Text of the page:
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Encino Neighborhood Council Member Says Group Violated Brown Act

ENC president denies allegations that items for discussion are 'not properly agendized.'

An Encino Neighborhood Council (ENC) board member removed himself from the group's meeting Wednesday after claiming that the council violated the Brown Act, the state's open-meeting law.

Board member Glenn Bailey alleged that the ENC consistently failed to appropriately document items that were to be discussed on its agendas and that in doing so the council was in violation of the act.

The Brown Act states that each item [of discussion] must be on the agenda,” said Bailey. “And it must be described in approximately 20 words so that the general public would know by looking at the agenda what the topics are that the board will be considering.”

In fact, there were no item descriptions on the official copy of the 74-page agenda for the meeting. Instead there were attachments of documents regarding the items that were to be discussed.

“It’s my contention that anything you do that is not properly agendized is in violation of state law, and I do not wish to participate in that violation,” said Bailey.

ENC President Louis Krokover later said he was told by the city attorney that document attachments suffice as notification.

“I asked the city attorney’s office if I show [in the description area] as ‘See Attached’ and I include the documents in full detail…and the city attorney’s office said it would not be a violation as long as we attached everything, which we have.”

Bailey claimed the ENC knowingly voted to ignore the Brown Act at its January meeting when it approved a $500 donation for the community center's that was not properly agendized; a vote he said was overruled by the city attorney. The city attorney asked the council to hold a special meeting with that item properly agendized, which they did on Feb. 2.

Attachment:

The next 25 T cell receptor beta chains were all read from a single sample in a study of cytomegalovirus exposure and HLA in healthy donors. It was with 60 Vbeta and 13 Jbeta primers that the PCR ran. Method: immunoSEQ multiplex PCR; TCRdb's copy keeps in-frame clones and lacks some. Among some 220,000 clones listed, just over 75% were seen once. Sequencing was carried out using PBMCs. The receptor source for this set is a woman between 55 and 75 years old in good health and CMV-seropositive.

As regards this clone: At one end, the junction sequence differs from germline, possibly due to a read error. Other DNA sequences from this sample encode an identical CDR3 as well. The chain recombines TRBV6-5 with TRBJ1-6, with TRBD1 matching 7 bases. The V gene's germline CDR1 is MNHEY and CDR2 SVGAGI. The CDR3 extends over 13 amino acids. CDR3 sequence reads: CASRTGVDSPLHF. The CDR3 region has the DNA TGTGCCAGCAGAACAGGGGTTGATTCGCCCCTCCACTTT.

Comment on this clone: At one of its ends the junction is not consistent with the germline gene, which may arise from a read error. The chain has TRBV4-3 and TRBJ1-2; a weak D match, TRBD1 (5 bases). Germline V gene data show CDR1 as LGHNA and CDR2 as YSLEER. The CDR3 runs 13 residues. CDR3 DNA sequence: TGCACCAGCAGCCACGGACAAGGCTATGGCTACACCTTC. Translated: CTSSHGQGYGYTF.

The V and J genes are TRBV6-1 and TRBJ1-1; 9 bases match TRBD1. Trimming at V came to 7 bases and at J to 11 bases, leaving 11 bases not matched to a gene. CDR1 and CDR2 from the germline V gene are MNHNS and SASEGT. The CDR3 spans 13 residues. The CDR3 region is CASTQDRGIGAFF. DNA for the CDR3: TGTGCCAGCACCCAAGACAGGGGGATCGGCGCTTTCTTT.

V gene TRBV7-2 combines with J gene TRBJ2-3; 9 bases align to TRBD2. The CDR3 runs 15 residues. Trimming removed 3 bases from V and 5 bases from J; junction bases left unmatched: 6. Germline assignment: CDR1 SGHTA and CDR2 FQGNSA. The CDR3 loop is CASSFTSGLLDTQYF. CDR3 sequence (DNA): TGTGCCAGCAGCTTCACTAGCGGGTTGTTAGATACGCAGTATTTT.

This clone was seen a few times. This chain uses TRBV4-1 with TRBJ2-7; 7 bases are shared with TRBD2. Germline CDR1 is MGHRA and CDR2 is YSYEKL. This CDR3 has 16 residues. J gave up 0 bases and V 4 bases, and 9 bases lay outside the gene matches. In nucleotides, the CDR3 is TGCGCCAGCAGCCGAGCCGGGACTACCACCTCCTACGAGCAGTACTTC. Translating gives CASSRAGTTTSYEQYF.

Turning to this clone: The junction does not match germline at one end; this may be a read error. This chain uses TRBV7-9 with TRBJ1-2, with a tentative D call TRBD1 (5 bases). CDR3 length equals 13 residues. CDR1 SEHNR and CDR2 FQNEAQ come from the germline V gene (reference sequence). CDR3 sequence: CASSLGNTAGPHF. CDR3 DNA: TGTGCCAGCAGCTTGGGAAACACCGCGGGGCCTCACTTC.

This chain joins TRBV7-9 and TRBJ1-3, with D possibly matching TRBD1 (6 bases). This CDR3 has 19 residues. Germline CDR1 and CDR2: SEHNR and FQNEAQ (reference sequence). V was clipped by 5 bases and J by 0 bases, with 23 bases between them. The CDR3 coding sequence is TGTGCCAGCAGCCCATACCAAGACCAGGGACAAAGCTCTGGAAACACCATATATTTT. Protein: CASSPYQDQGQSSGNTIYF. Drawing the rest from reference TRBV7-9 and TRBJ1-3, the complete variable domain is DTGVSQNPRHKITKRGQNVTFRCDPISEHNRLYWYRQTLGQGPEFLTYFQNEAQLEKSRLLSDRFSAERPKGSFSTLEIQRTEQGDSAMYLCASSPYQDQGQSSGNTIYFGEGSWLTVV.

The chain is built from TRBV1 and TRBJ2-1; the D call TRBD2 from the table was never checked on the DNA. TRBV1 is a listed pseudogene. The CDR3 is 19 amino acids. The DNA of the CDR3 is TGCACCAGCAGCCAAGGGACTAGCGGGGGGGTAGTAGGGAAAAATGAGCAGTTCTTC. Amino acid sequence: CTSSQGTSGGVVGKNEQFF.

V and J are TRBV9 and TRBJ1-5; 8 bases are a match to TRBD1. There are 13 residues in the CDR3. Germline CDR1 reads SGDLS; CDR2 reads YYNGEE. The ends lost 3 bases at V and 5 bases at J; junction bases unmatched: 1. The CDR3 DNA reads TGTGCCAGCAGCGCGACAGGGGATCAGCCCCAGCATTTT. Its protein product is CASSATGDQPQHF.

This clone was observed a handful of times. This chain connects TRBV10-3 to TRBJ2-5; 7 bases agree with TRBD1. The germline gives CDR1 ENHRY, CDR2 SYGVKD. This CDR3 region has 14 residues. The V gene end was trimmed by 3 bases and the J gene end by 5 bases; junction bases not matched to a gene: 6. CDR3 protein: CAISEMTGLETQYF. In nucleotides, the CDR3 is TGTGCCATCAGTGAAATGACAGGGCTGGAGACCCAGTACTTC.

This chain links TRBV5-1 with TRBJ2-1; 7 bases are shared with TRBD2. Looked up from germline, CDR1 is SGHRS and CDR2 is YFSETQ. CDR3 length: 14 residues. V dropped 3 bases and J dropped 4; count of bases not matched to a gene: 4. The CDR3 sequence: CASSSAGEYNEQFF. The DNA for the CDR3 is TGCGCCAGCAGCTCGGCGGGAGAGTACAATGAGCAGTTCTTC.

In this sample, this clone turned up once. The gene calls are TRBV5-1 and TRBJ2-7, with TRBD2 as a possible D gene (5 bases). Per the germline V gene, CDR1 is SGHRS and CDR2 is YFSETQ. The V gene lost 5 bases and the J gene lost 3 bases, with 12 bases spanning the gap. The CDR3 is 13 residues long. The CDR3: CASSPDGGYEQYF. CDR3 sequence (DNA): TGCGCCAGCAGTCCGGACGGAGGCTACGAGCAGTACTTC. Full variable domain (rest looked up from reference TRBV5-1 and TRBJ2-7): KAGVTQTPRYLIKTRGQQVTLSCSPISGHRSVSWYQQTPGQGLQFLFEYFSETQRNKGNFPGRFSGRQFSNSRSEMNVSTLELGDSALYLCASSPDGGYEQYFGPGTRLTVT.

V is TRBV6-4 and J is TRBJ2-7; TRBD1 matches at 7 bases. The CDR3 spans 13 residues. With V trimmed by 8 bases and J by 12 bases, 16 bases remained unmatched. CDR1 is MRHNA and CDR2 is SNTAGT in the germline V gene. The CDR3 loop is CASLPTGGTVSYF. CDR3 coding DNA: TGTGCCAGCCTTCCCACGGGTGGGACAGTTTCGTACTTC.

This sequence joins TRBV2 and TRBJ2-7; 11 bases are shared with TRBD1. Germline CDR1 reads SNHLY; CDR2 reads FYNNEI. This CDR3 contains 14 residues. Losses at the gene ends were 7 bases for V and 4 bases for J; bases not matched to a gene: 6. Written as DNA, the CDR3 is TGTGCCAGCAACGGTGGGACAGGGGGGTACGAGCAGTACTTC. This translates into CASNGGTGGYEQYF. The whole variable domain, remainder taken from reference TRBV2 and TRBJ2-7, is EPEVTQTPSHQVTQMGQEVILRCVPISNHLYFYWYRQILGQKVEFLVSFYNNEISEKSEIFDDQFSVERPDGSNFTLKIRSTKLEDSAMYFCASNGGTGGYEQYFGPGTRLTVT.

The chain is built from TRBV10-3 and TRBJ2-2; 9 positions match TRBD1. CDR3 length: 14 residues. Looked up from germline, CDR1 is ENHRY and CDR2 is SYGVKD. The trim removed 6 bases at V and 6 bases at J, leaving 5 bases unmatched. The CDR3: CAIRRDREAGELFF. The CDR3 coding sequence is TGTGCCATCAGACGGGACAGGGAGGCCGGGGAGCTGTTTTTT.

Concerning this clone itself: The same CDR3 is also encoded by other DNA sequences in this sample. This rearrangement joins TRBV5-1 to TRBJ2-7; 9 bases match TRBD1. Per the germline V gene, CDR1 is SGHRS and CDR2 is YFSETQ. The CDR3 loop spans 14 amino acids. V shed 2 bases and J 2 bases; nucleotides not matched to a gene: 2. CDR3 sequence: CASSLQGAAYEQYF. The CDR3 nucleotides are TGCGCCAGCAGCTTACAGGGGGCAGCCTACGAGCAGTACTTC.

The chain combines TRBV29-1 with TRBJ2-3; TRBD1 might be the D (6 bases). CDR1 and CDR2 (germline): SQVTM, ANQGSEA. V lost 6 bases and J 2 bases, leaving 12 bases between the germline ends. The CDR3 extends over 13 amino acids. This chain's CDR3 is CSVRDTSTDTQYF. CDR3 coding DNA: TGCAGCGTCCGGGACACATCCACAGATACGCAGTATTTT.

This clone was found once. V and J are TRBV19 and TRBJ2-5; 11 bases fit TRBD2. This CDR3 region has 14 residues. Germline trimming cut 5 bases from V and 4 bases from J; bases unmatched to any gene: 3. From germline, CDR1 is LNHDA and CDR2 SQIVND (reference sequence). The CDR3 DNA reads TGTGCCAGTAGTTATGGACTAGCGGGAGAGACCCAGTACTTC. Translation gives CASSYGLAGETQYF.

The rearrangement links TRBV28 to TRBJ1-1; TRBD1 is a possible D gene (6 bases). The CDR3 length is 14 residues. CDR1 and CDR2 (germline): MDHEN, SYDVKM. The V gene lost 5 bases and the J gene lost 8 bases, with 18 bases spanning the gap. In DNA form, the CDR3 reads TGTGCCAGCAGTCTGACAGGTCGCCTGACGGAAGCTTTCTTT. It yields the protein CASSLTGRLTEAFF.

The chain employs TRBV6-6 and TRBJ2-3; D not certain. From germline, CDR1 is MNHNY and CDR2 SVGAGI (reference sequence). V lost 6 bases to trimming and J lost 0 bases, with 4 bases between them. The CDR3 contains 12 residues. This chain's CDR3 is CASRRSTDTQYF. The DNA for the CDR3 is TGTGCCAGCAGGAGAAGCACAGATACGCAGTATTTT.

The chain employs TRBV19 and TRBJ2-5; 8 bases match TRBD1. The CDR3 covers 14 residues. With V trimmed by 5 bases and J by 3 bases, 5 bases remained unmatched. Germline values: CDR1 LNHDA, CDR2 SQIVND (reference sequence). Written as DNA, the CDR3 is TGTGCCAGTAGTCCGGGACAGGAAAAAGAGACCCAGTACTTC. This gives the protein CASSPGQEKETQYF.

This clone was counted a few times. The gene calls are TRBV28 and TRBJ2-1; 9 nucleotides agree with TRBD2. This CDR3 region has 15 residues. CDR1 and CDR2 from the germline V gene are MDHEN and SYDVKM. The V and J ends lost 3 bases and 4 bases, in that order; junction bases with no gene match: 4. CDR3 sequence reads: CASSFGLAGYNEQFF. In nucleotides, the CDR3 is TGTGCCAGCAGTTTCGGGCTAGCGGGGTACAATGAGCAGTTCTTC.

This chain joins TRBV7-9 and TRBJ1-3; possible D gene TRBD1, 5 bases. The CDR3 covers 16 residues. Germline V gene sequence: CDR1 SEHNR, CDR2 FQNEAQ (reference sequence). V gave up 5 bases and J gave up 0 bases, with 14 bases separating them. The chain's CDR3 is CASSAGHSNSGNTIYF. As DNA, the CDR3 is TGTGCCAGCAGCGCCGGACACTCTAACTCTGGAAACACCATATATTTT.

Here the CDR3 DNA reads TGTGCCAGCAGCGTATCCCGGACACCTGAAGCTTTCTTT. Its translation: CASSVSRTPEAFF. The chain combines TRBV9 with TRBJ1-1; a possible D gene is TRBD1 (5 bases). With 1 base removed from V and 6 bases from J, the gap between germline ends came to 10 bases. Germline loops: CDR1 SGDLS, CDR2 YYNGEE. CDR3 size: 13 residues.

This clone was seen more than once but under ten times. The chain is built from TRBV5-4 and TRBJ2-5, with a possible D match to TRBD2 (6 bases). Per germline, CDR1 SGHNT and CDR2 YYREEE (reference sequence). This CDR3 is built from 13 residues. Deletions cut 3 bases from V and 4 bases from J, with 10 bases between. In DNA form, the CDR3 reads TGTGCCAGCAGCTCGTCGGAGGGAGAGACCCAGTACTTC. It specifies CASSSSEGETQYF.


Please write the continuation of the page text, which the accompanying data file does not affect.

“The ENC has never been reprimanded or cited by the city attorney’s office. Ever,” said ENC secretary Shelley Rivlin. Rivlin has been a member of the board for eight years and an executive committee member for five years.

Deputy City Attorney Rita Venegas did not return two phone calls and e-mails seeking comment.

Both Krokover and Rivlin went on to say that the ENC has always been used as an example of guidance for other neighborhood councils in the area.

Before he left, Bailey noted that he was planning on taking up action with the city attorney about these alleged violations.

“You either follow the law,” said Bailey, “Or you don’t.”

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Noteworthy action on agenda items

  • ENC approved a $350 donation to Recreation and Parks for its “April Spring Egg Hunt.”
  • The Public Safety Committee put forth and passed motions to donate $150 to the First Presbyterian Church of Encino for Community Emergency Response Teams (CERT) training.
  • It was announced that Metro and Caltrans have decided not to build a parallel bridge to Mulholland Drive due to a potential lawsuit and a dislike of the design that was presented. Read more about that decision .

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